Image: Netflix

With whom do ‘You’ sympathise?

You arrived on Netflix in December and fast became one of the most talked about shows in a period where everyone’s feeds were dominated with Birdbox memes. Its binge-worthy ten episodes, based on the novel of the same name by Caroline Kepnes, tell the story of Joe Goldberg – a bookstore manager with a sinister obsession with Beck, a woman he first meets as a customer.

The voice-over narration from Joe’s perspective gives us a rare glimpse into the mind of a man who is obsessed. It’s a perspective that is not often utilised in such a normal, everyday setting – we typically see psychopathic characters living lives outside of our expectations as they are presented to be isolated and unsociable. Netflix’s own experience in portraying psychopathy, such as Mindhunter or in documentaries like Evil Genius, show individuals whose acts are so beyond the normal imagination. Joe defies this; maintaining a steady job, displaying empathy for his neighbours and forming normal friendships with most of the characters in the series. For a moment, being in his head makes you sympathise with him, maybe even identify with him at times. Adding such unreliable narration is an interesting device, making ourselves check and recheck what we think is acceptable and what’s not.

Who hasn’t let a comment from a friend pass, when ordinarily we would have confronted it? 

Joe’s façade is convincing, telling a more complex story about abuse and control than could previously have been expected from the small screen. You centres around the theme of obsession and control, and in just how many ways we may all feel it. Almost all of Beck’s relationships hinge around some form of control. In order to keep her job and apartment, she has to keep up the pretence that she might sleep with her tutor. When she rebuffs him in public, she is made vulnerable. Her father sends her money, meaning she has to do activities she doesn’t want to in order to keep afloat. She hides all this in a story about his death that runs so deep even those closest to her have no idea how much she’s keeping from them. Her therapist can’t stop messaging her and won’t respect her boundaries after she broke things off with him.

Peach has a clear grip on the entire friendship group – the popular, rich friend trope that has played out in so many teen dramas seems to have matured in You to become much more sinister. Through Joe’s unhealthy stalking and illegal actions, we find out just how much she holds on Beck, and how far she will go to hold onto her. Her control over her best friends seems to annoy them all, and yet they let it happen. Peach’s storyline shows us just how much we may be willing to let our friends get away with. Who hasn’t let a comment from a friend pass, when ordinarily we would have confronted it? How many times have we let our friends get in our heads about relationships and made decisions which we might regret later on?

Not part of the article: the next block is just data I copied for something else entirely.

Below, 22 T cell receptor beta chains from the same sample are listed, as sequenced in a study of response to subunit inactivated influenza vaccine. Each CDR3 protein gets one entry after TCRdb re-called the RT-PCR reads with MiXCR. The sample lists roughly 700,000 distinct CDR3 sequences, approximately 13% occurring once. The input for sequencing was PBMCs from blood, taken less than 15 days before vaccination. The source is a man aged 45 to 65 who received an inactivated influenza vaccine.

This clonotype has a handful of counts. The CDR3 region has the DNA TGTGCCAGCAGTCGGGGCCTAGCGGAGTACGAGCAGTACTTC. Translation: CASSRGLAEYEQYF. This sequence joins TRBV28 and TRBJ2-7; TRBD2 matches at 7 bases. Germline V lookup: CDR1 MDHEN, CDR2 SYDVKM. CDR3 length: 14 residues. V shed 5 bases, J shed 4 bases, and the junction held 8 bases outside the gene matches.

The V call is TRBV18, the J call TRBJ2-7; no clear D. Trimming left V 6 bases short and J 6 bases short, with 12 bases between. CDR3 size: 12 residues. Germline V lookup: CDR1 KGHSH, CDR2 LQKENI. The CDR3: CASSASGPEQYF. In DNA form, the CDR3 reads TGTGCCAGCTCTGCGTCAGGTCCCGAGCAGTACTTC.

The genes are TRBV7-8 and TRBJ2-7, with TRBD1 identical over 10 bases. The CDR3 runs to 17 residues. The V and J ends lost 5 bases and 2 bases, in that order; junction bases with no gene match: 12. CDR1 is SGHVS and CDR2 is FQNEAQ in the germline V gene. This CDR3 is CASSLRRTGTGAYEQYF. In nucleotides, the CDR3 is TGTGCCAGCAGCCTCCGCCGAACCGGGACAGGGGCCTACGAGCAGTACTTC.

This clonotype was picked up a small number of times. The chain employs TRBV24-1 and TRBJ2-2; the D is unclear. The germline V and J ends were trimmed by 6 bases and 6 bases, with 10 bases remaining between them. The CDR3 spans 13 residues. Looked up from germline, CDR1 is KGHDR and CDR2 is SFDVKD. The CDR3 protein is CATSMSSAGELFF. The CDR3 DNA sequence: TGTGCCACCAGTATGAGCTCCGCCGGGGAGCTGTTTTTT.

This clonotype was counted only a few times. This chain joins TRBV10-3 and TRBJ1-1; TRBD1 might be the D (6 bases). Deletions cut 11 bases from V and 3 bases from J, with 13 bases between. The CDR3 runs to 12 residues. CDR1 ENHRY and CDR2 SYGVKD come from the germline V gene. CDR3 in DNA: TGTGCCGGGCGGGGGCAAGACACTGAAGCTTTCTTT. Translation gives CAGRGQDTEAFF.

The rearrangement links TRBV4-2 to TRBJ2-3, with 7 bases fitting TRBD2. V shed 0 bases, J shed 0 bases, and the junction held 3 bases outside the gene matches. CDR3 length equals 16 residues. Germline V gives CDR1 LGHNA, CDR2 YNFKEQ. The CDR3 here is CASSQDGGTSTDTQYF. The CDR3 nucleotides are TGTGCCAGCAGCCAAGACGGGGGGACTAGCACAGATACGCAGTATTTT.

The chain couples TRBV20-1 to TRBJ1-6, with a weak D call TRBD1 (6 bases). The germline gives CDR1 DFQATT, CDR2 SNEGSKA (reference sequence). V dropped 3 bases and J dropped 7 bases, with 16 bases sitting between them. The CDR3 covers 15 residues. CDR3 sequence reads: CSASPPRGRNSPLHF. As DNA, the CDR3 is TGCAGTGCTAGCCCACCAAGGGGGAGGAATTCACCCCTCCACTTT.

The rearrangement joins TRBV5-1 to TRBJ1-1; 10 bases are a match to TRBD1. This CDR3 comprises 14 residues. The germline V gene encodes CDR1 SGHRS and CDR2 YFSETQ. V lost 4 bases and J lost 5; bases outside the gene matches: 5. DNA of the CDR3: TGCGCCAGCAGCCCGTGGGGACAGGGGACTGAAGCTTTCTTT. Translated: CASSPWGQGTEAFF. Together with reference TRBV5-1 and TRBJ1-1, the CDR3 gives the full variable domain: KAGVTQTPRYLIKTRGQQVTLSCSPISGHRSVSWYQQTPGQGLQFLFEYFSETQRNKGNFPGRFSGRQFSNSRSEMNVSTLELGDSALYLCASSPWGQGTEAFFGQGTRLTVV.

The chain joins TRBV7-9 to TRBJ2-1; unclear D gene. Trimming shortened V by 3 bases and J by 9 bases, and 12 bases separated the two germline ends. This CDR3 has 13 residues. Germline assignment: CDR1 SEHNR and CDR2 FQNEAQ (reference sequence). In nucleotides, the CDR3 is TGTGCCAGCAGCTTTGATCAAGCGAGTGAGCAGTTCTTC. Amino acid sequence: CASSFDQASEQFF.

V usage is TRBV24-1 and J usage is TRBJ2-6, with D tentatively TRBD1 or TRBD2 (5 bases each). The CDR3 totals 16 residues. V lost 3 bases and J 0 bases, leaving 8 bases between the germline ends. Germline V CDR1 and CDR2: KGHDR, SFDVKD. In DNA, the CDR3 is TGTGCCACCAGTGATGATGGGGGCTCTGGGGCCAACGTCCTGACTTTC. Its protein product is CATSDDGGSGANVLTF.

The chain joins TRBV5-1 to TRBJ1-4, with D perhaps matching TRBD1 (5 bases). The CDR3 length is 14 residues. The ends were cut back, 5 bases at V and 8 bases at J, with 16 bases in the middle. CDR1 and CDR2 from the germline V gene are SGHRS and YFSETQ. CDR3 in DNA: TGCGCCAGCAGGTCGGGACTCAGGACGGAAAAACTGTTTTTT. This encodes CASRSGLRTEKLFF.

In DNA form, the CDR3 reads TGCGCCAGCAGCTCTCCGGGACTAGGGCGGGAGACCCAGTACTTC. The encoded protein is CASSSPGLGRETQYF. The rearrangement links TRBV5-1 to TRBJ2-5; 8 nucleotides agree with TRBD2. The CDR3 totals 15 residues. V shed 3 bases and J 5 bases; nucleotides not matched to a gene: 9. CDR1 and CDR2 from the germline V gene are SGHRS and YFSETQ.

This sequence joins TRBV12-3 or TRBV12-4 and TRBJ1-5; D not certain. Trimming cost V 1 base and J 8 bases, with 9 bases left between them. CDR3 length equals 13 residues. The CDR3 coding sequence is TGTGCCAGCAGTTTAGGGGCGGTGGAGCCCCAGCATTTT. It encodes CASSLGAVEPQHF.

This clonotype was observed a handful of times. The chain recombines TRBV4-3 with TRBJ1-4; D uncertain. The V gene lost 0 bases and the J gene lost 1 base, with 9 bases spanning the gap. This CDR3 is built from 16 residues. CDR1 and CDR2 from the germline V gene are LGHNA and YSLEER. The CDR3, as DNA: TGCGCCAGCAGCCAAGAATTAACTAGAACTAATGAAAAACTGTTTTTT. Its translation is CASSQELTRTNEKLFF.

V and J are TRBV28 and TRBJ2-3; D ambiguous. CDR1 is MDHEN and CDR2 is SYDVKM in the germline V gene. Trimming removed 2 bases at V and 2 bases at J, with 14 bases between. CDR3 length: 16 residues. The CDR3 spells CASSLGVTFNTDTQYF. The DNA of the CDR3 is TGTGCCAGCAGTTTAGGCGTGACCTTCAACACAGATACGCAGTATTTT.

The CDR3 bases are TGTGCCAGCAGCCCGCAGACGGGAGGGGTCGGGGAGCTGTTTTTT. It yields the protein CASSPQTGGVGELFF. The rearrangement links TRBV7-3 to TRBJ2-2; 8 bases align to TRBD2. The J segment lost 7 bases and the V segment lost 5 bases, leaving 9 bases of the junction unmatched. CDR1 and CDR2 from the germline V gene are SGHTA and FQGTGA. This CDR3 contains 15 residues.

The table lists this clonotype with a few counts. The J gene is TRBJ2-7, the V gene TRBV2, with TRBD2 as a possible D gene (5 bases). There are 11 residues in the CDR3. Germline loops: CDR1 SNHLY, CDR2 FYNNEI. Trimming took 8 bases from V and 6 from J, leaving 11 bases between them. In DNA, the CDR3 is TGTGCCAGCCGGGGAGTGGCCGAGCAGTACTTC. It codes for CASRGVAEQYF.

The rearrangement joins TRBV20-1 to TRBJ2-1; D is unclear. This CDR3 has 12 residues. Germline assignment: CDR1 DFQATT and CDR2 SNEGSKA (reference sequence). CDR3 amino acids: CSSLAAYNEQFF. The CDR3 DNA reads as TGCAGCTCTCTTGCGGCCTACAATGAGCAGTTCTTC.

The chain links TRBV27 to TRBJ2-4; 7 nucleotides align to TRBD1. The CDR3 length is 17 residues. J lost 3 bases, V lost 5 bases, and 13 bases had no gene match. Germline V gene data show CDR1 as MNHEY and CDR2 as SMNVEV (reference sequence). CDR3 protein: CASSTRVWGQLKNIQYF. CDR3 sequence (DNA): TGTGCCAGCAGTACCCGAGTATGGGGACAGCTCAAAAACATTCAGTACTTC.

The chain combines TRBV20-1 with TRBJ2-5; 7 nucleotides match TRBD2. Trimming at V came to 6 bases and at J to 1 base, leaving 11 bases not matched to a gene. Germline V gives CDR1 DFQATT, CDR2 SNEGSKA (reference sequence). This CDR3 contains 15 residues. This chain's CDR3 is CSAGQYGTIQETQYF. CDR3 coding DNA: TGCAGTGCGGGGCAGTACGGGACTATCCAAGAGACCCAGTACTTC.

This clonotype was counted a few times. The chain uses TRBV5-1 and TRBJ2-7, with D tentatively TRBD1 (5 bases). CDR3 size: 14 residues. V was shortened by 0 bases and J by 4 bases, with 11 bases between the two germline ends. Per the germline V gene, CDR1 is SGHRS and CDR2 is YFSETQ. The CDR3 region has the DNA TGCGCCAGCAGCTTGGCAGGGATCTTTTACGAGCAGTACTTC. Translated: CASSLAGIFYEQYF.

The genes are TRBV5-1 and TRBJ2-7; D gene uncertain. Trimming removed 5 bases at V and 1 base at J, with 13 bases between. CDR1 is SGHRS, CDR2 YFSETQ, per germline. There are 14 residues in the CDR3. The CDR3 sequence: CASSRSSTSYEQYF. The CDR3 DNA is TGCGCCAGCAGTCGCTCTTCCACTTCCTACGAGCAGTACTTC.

It’s easy to look past the faults of an attractive 20-something who has an undying ‘love’ for someone, but You won’t let us

What You doesn’t do is justify what anyone is doing. It highlights that not all abuse is physical or often even tangible, and allows us to see where obsession can lead a person. Though we are given most information through Joe’s distorted lens, we are given plenty of opportunities to stop ourselves and take a step back to see the monster he truly is. Penn Badgley has been responding to Twitter users who have failed to see the toxicity of Joe’s behaviour, instead wanting to see Joe and Beck end up together or even feeling heartbreak for Joe when he is hurt. It’s easy to look past the faults of an attractive 20-something who has an undying ‘love’ for someone, but You won’t let us. His obsession is portrayed not as something to be celebrated or as the natural moves of the romantic hero, but as wrong. It makes a refreshing break from the Rom-Com genre which has let abusive and obsessive traits go unnoticed for too long.

Looking forward to the second season, there will be a departure from the source material with Candace’s reveal at the end of the final episode. Hopefully, the writers will give us lots of flashbacks to her relationship with Joe, and maybe hints to where his psychopathy has led him in the past. The mystery of her disappearance will have to be addressed, and how Joe didn’t even know she was still alive. That won’t be the only mystery left to crack in the upcoming series – we still don’t know how much the PI looking into Peach’s death really knows, or how the details of Beck’s death will play out now that her therapist has been framed by Joe. In his romance with Candace, there are likely to be moments where, once again, Joe is played to be the nice, normal, lovesick guy. You will do well to keep its viewers questioning how easily we should be sucked into it.

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